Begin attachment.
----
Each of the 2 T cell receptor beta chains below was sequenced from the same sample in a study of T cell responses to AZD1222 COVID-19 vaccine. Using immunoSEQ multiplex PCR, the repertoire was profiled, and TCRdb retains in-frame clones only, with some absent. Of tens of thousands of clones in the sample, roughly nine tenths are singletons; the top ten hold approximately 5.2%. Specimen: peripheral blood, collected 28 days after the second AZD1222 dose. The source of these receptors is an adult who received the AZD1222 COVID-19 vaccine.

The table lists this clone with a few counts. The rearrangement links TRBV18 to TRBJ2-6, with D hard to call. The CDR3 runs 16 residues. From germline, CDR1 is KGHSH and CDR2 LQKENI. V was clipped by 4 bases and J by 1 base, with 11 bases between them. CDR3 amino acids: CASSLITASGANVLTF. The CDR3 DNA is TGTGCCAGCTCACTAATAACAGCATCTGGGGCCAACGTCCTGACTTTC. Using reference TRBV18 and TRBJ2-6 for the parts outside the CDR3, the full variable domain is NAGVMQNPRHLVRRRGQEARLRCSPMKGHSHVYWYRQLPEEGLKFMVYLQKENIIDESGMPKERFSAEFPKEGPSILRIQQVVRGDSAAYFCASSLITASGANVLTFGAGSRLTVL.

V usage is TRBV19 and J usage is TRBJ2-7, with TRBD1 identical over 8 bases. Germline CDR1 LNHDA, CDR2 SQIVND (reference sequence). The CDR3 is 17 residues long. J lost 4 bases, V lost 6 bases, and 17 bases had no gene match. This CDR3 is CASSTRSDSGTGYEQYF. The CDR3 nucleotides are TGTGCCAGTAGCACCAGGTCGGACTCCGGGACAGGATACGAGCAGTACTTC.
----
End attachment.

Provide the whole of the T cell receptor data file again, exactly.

Each of the 2 T cell receptor beta chains below was sequenced from the same sample in a study of T cell responses to AZD1222 COVID-19 vaccine. Using immunoSEQ multiplex PCR, the repertoire was profiled, and TCRdb retains in-frame clones only, with some absent. Of tens of thousands of clones in the sample, roughly nine tenths are singletons; the top ten hold approximately 5.2%. Specimen: peripheral blood, collected 28 days after the second AZD1222 dose. The source of these receptors is an adult who received the AZD1222 COVID-19 vaccine.

The table lists this clone with a few counts. The rearrangement links TRBV18 to TRBJ2-6, with D hard to call. The CDR3 runs 16 residues. From germline, CDR1 is KGHSH and CDR2 LQKENI. V was clipped by 4 bases and J by 1 base, with 11 bases between them. CDR3 amino acids: CASSLITASGANVLTF. The CDR3 DNA is TGTGCCAGCTCACTAATAACAGCATCTGGGGCCAACGTCCTGACTTTC. Using reference TRBV18 and TRBJ2-6 for the parts outside the CDR3, the full variable domain is NAGVMQNPRHLVRRRGQEARLRCSPMKGHSHVYWYRQLPEEGLKFMVYLQKENIIDESGMPKERFSAEFPKEGPSILRIQQVVRGDSAAYFCASSLITASGANVLTFGAGSRLTVL.

V usage is TRBV19 and J usage is TRBJ2-7, with TRBD1 identical over 8 bases. Germline CDR1 LNHDA, CDR2 SQIVND (reference sequence). The CDR3 is 17 residues long. J lost 4 bases, V lost 6 bases, and 17 bases had no gene match. This CDR3 is CASSTRSDSGTGYEQYF. The CDR3 nucleotides are TGTGCCAGTAGCACCAGGTCGGACTCCGGGACAGGATACGAGCAGTACTTC.